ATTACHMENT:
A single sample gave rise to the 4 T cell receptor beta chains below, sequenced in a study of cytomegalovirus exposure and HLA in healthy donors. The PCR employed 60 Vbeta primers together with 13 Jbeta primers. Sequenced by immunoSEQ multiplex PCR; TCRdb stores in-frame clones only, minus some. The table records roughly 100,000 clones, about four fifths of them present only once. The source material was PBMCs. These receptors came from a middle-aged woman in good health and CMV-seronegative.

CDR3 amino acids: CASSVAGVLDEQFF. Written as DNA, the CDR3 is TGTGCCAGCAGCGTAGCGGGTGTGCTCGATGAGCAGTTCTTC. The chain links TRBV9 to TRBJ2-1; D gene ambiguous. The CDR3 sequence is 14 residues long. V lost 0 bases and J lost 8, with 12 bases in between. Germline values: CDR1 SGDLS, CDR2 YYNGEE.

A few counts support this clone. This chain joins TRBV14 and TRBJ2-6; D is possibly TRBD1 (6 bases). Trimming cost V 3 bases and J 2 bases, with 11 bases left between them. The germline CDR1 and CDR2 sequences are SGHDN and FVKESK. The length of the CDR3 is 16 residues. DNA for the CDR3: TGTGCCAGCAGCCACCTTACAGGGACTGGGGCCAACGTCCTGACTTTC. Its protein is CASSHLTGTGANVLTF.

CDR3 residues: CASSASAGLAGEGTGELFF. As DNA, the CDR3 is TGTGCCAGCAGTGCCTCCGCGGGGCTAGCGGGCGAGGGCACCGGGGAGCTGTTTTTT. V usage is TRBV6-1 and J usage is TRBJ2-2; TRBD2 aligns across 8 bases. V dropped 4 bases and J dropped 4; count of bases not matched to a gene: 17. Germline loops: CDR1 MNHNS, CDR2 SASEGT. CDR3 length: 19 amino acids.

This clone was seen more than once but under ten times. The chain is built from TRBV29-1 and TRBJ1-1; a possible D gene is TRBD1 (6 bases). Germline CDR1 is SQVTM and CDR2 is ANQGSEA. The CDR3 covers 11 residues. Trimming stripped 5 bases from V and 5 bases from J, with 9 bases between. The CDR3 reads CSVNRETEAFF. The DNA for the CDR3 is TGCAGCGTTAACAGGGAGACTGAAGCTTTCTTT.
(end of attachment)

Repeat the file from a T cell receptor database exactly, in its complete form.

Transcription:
A single sample gave rise to the 4 T cell receptor beta chains below, sequenced in a study of cytomegalovirus exposure and HLA in healthy donors. The PCR employed 60 Vbeta primers together with 13 Jbeta primers. Sequenced by immunoSEQ multiplex PCR; TCRdb stores in-frame clones only, minus some. The table records roughly 100,000 clones, about four fifths of them present only once. The source material was PBMCs. These receptors came from a middle-aged woman in good health and CMV-seronegative.

CDR3 amino acids: CASSVAGVLDEQFF. Written as DNA, the CDR3 is TGTGCCAGCAGCGTAGCGGGTGTGCTCGATGAGCAGTTCTTC. The chain links TRBV9 to TRBJ2-1; D gene ambiguous. The CDR3 sequence is 14 residues long. V lost 0 bases and J lost 8, with 12 bases in between. Germline values: CDR1 SGDLS, CDR2 YYNGEE.

A few counts support this clone. This chain joins TRBV14 and TRBJ2-6; D is possibly TRBD1 (6 bases). Trimming cost V 3 bases and J 2 bases, with 11 bases left between them. The germline CDR1 and CDR2 sequences are SGHDN and FVKESK. The length of the CDR3 is 16 residues. DNA for the CDR3: TGTGCCAGCAGCCACCTTACAGGGACTGGGGCCAACGTCCTGACTTTC. Its protein is CASSHLTGTGANVLTF.

CDR3 residues: CASSASAGLAGEGTGELFF. As DNA, the CDR3 is TGTGCCAGCAGTGCCTCCGCGGGGCTAGCGGGCGAGGGCACCGGGGAGCTGTTTTTT. V usage is TRBV6-1 and J usage is TRBJ2-2; TRBD2 aligns across 8 bases. V dropped 4 bases and J dropped 4; count of bases not matched to a gene: 17. Germline loops: CDR1 MNHNS, CDR2 SASEGT. CDR3 length: 19 amino acids.

This clone was seen more than once but under ten times. The chain is built from TRBV29-1 and TRBJ1-1; a possible D gene is TRBD1 (6 bases). Germline CDR1 is SQVTM and CDR2 is ANQGSEA. The CDR3 covers 11 residues. Trimming stripped 5 bases from V and 5 bases from J, with 9 bases between. The CDR3 reads CSVNRETEAFF. The DNA for the CDR3 is TGCAGCGTTAACAGGGAGACTGAAGCTTTCTTT.